Your credit score is one of the most important financial tools in your arsenal. It can determine your mortgage interest rate, your insurance rates, and even whether or not you get a job. Most consumers know that paying bills late, having too much debt, and declaring bankruptcy are all events that can negatively affect their credit scores. However, there are several sneakier credit score destroyers that you might not be aware of.
1. A Reduction in Available Credit
A common occurrence since the 2009 recession is credit card companies lowering borrowers’ credit limits. If this happens to you, you will receive notification of the change in the mail, but you may not be that concerned about it if you are not close to your borrowing limit. Around 30 percent of your credit score, though, consists of your credit utilization; in other words, how much credit are you using versus what is available to you. As your balances rise in comparison with your limits, your score will decrease. For example, if your credit card limit is $7,000 and your balance is $1,500, you are utilizing around 21 percent. If your card company drops your limit to $3,000, you are now utilizing 50 percent, and your score will drop accordingly.
2. Reactivating an Old Collection
Paying off old debts is usually a good thing, but it may have a negative impact on your credit score. If an old debt appears on your credit report as charged off — meaning the creditor no longer expects to be paid — or if it’s over seven years old and does not appear on your credit report at all, even contacting the creditor or collection agency can reactivate the debt and land it right back on your list of new delinquent debts. Newer delinquencies have more negative impact on your credit score than older ones, and this can be as damaging as a new collection report. Each state has its own laws about when debt becomes statute-barred, meaning the collector can no longer legally pursue it. If your old debt is not statute-barred, consult an experienced debt counselor before making contact with the company.
3. Continual Debt Shopping
Finding the best interest rates and debt terms is important to your overall financial health, but this can also drop your credit score if you do it too often. FICO, the major credit score generator, has changed the way it calculates the impact of the credit inquiries that result from debt shopping. It considers multiple inquiries from mortgages, auto loans, and other fixed-term loans as one inquiry if they occur in a short period of time, and it completely ignores these types of inquiries generated in the 30-day period leading up to the scoring date. That reflects the reality that exploring multiple lenders to get the best loan terms is a responsible consumer behavior. On the other hand, FICO treats multiple credit card inquiries as higher risk behavior, and these can have a negative impact on your credit score.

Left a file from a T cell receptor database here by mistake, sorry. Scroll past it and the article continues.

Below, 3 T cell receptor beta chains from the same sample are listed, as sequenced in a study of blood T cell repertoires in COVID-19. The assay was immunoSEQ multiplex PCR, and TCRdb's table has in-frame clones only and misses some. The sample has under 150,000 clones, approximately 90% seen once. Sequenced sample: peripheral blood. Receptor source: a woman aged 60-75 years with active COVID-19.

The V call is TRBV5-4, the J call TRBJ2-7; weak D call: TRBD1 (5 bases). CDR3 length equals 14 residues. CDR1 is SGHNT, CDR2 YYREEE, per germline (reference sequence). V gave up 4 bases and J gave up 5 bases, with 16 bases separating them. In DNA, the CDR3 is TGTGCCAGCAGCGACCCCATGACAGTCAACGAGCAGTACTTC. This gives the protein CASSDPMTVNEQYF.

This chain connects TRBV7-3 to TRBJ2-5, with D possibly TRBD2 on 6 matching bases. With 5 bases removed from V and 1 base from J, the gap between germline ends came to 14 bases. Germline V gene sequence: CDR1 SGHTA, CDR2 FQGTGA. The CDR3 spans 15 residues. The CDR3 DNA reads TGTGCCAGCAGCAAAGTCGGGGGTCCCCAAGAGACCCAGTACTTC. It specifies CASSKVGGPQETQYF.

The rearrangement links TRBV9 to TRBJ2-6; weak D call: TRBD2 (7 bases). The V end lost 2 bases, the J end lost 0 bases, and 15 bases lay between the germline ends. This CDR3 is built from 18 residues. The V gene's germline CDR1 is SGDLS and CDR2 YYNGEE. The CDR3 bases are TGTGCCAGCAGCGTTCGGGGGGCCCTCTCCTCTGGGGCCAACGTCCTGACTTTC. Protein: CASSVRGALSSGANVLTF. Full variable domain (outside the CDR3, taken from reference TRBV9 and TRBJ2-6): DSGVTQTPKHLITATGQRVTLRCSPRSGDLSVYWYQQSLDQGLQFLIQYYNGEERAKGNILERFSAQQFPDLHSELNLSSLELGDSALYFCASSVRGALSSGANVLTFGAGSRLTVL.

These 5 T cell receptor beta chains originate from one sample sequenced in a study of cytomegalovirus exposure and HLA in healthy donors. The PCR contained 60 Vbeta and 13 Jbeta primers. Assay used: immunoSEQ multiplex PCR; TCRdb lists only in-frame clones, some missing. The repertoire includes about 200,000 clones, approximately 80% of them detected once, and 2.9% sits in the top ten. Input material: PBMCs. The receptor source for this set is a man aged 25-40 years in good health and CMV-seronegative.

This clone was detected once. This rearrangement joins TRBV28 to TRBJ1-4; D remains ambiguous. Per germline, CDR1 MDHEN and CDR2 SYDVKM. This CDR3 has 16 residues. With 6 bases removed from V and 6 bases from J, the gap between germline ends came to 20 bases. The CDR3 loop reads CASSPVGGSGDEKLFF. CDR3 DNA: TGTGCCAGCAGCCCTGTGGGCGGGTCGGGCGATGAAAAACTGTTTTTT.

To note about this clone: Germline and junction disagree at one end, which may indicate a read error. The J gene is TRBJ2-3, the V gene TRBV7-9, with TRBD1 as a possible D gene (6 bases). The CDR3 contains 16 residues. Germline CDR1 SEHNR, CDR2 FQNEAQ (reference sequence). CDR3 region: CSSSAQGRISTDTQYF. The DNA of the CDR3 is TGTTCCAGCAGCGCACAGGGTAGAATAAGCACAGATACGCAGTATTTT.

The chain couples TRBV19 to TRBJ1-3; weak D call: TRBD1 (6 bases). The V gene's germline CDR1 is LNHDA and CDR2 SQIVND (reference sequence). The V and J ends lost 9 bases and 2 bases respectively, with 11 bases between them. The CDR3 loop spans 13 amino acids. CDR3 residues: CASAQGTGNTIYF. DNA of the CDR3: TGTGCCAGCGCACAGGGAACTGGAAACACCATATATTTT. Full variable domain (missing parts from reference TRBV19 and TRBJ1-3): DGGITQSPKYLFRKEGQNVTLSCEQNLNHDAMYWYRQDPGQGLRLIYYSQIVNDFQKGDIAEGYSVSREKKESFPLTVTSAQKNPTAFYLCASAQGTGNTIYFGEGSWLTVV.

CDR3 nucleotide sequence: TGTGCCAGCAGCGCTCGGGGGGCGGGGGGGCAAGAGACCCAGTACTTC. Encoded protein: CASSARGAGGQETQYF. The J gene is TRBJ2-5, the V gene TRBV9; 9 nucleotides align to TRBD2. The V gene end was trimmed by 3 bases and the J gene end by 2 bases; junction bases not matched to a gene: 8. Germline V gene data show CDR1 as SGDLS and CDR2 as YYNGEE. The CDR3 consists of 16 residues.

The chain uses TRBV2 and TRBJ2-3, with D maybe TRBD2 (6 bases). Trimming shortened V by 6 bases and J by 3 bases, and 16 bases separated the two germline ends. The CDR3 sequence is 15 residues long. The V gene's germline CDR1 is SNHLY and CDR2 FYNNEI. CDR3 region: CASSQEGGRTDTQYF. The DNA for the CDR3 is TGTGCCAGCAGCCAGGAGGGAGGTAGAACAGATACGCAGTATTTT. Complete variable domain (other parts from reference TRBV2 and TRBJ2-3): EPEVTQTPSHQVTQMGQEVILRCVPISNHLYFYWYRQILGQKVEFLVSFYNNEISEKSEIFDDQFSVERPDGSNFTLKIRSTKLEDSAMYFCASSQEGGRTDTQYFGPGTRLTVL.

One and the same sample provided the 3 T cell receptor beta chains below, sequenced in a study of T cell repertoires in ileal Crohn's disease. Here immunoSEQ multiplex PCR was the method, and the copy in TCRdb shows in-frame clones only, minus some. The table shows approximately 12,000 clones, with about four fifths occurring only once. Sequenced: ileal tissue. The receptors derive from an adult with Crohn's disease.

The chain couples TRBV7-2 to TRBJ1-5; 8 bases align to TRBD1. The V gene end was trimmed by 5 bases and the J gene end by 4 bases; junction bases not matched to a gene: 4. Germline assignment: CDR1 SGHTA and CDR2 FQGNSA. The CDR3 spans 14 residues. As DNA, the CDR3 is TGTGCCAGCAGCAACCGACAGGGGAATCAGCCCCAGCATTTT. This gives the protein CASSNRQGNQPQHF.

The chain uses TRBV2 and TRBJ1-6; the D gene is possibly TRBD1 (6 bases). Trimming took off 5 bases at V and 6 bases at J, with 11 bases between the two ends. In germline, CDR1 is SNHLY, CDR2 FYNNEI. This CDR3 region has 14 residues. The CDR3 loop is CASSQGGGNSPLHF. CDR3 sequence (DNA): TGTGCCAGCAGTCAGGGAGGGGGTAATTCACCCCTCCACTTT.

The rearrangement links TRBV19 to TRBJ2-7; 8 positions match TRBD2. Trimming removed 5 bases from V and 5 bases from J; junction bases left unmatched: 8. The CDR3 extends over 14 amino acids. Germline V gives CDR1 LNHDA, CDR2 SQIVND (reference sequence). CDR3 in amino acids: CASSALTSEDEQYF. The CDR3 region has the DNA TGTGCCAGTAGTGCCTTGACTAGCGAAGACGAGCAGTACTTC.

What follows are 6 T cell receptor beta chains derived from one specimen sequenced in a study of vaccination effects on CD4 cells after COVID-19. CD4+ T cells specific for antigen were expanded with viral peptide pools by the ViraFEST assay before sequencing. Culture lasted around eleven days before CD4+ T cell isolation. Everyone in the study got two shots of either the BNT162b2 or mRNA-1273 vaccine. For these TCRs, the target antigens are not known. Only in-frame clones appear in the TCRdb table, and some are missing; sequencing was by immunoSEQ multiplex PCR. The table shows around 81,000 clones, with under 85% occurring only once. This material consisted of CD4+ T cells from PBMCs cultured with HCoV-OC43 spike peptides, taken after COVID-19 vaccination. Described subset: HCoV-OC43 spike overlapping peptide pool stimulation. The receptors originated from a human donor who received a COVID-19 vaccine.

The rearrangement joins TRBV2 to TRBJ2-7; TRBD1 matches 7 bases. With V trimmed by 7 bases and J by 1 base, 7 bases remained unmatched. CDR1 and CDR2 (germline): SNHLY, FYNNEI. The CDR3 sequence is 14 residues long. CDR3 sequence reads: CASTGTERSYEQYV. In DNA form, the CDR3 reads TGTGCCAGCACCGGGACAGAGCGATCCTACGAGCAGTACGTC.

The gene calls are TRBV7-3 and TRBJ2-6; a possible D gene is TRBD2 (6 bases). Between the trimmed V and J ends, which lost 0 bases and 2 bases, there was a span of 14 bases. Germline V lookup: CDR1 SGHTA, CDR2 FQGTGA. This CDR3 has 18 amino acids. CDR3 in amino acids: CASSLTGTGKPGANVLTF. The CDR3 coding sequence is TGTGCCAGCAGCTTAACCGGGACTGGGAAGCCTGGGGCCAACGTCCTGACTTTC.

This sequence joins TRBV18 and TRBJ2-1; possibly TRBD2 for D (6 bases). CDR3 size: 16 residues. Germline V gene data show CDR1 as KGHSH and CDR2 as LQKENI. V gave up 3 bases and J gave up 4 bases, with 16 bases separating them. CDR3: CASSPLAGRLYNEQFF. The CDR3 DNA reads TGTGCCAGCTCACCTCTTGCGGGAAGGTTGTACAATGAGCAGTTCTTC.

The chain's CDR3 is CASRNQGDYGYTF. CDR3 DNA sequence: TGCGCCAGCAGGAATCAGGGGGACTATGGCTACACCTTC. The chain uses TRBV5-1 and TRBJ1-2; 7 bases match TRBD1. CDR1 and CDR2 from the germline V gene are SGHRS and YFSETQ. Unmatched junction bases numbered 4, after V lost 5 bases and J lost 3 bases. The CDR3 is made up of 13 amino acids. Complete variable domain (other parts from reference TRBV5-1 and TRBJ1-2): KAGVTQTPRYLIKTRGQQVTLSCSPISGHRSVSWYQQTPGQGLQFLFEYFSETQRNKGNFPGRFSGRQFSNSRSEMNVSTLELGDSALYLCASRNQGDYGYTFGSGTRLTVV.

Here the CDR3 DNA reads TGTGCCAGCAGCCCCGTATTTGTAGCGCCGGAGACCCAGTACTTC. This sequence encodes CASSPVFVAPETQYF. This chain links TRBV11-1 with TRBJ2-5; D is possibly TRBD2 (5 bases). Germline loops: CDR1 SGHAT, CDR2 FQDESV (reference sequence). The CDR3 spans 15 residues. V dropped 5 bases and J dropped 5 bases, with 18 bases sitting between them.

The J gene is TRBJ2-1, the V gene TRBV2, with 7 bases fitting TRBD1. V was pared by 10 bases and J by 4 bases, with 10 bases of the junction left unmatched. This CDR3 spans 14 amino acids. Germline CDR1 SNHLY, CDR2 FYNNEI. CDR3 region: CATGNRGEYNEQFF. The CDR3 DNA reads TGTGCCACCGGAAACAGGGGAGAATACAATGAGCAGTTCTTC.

4. A Short Sale on Your House
A short sale occurs when you sell your house for less than the amount owing on your mortgage. These types of sales have become more common since the real estate crash in 2008, as borrowers struggle through the resulting economic downturn. A short sale has to be approved by the lender ahead of time. It can either result in the lender forgiving the rest of the debt or pursuing you for the deficiency. States have varying laws regarding the recourse the lender has to the borrower. Either way, it will impact your credit score. Any prior mortgage defaults will remain on your credit report for seven years. Forgiven debt will be report and will have an impact similar to a written-off collection. If you still owe the deficiency, the lender will register it on your credit report as new unsecured debt. While a short sale damages your credit score significantly less than a foreclosure, it can drop it by 75-100 points.
5. IRS Debt
The IRS has many ways at their disposal to collect any back taxes you may owe them. Although they do not report tax debt directly to the credit reporting agencies, they can file a lien against your house or other property and that does show up on your report. A lien will show up as a collection action and will drop your credit score significantly until it is released. If the lien remains unpaid, it will stay on your credit report for 15 years, longer than any other type of item. Paid liens will remain on your report for seven years.
Many components of your credit score can easily go unnoticed, but staying on top of your financial transactions and monitoring your score on a regular basis are the best ways to keep it healthy. Be aware of downward changes to your credit score, and actively work to increase it. Both time and better future financial management heal all credit scores.
Sam Jones, the author, has been looking at advice on how to improve his credit score on uSwitch.com and thinks that a bit of work shouldn’t make it too hard to improve a credit score if you can manage to get to a stable position.
This article is copyright protected.